Kansas City decision makers are welcoming advocates of a rainbow crosswalk to walk the line and make their passions known — so long as they’re willing to get creative.
“Your article sparked some great conversation within our department too,” Maggie Green, KCMO public works information officer, said in reference to active social media conversations ignited by a recent Startland report that explored the legality and workability of installing a rainbow-colored crosswalk in Kansas City, Missouri, to mark LGBTQ+ pride.
Citizen-designed decorative crosswalks would only be considered by city officials so long as they utilize colors that fall into an earth tone palette, Green said previously.
Click here for an in-depth look at the city’s decision making process.
Newly aware of such requirements, readers came to Startland with a new question: Would KCMO allow rainbow crosswalks in a spectrum of earth tone colors?
The city’s answer: Go for it!
“If the design does not substantially deviate from the standard earth tone colors, Public Works has authority to review and approve,” Green explained. “A resident can send a decorative crosswalk design using approved, earth tone colors to our traffic engineering team for review and approval.”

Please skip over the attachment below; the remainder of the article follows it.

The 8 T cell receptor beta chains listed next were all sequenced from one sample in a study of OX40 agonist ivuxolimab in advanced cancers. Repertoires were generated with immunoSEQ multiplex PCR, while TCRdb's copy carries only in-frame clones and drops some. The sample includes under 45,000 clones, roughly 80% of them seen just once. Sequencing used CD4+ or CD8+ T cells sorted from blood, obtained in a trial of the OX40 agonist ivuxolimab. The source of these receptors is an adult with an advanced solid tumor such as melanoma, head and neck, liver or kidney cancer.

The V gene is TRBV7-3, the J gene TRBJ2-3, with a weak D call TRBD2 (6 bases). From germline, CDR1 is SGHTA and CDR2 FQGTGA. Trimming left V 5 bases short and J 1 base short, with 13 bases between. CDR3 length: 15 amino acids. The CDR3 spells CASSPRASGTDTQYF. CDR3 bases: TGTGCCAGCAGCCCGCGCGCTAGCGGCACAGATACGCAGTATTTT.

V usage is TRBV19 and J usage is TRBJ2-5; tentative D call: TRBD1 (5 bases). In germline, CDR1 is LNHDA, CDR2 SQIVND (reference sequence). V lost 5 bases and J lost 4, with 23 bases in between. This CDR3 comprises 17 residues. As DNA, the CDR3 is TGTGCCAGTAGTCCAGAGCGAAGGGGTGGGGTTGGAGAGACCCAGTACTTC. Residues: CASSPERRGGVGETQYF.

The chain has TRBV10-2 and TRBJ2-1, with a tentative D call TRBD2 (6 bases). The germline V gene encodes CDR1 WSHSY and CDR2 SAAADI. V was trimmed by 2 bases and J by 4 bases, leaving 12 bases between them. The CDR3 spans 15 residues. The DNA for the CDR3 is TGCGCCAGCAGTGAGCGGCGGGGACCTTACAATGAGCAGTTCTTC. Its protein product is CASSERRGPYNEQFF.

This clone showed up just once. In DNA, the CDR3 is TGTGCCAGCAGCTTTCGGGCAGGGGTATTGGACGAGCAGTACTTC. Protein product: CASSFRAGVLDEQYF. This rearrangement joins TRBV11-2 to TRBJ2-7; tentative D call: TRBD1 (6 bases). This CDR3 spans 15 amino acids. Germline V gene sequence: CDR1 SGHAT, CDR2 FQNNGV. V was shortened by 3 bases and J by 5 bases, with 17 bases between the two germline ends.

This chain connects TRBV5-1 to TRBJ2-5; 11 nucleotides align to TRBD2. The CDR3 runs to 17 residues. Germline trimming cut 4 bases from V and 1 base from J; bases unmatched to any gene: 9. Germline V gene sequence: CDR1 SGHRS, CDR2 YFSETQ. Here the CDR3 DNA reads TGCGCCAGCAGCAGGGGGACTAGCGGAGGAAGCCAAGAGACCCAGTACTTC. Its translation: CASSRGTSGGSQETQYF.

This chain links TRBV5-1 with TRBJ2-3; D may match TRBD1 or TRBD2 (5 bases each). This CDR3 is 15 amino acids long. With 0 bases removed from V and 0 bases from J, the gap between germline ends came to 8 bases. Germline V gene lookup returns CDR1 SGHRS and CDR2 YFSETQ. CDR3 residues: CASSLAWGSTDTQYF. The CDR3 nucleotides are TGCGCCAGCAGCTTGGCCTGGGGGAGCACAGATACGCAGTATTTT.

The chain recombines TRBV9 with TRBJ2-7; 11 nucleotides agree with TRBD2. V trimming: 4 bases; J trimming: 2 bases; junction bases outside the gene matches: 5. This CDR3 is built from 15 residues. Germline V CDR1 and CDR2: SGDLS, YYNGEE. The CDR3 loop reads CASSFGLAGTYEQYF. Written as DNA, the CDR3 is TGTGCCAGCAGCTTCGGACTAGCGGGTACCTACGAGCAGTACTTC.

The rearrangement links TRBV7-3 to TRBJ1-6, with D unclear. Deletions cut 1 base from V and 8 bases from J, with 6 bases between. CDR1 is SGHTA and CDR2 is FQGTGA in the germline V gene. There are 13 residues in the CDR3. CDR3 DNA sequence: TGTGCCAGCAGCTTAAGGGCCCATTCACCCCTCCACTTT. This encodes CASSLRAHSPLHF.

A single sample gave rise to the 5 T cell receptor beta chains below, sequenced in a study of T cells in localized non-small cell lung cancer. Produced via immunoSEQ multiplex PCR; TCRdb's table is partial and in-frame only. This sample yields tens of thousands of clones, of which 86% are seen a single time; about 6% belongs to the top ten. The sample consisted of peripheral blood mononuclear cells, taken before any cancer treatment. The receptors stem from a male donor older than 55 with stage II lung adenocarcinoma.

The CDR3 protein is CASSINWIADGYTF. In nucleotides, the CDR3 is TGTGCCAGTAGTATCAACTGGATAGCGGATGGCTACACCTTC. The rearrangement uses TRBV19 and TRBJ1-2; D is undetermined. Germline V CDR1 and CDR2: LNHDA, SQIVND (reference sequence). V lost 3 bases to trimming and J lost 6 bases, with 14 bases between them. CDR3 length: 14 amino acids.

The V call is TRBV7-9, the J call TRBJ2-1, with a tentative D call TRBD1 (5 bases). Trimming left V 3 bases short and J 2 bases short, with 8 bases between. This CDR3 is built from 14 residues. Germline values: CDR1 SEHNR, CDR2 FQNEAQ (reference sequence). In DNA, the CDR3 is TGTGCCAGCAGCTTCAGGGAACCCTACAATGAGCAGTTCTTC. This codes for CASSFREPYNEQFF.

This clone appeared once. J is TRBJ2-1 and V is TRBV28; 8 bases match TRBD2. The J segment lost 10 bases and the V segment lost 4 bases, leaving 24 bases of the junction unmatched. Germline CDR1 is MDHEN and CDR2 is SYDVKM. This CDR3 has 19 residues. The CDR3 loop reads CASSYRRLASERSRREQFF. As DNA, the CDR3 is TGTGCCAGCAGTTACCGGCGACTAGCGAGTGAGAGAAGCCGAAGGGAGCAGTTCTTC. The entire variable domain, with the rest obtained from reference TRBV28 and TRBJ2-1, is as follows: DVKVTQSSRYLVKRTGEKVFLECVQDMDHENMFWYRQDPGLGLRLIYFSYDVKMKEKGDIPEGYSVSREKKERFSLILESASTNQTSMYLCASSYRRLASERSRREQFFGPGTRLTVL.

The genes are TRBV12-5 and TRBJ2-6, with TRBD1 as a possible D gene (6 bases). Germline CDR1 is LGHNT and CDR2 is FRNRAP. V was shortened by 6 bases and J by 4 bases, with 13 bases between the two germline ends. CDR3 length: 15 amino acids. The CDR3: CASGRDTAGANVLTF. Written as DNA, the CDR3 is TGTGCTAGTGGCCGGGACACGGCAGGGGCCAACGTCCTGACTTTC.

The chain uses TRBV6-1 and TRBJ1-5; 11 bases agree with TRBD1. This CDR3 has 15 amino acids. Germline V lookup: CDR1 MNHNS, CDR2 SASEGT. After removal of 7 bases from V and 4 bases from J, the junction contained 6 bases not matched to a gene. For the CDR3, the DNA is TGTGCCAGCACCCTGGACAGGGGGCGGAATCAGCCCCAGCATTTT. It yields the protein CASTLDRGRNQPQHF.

With more clarification came a second social media question: Why are red and white decorative crosswalks installed at 43rd and Main streets?
“43rd and Main was installed per a council request. And yes, the colors used at this location are considered earth tones,” Green answered.
The area in question features a full, brick red square with decorative numbers woven into it.
“Examples of acceptable treatments include brick lattice patterns, paving bricks, paving stones, setts, cobbles, or other resources designed to simulate such paving. Acceptable colors for these materials would be red, rust, brown, burgundy, clay, tan or similar earth tone equivalents. All elements of pattern and color for these treatments are to be uniform, consistent, repetitive, and expected so as not to be a source of distraction,” reads the Federal Highway Administration’s Manual on Uniform Traffic Control Devices (MUTCD).
Brighter shades of green paint are acceptable on city streets, but only in bike lanes, city guidelines read.
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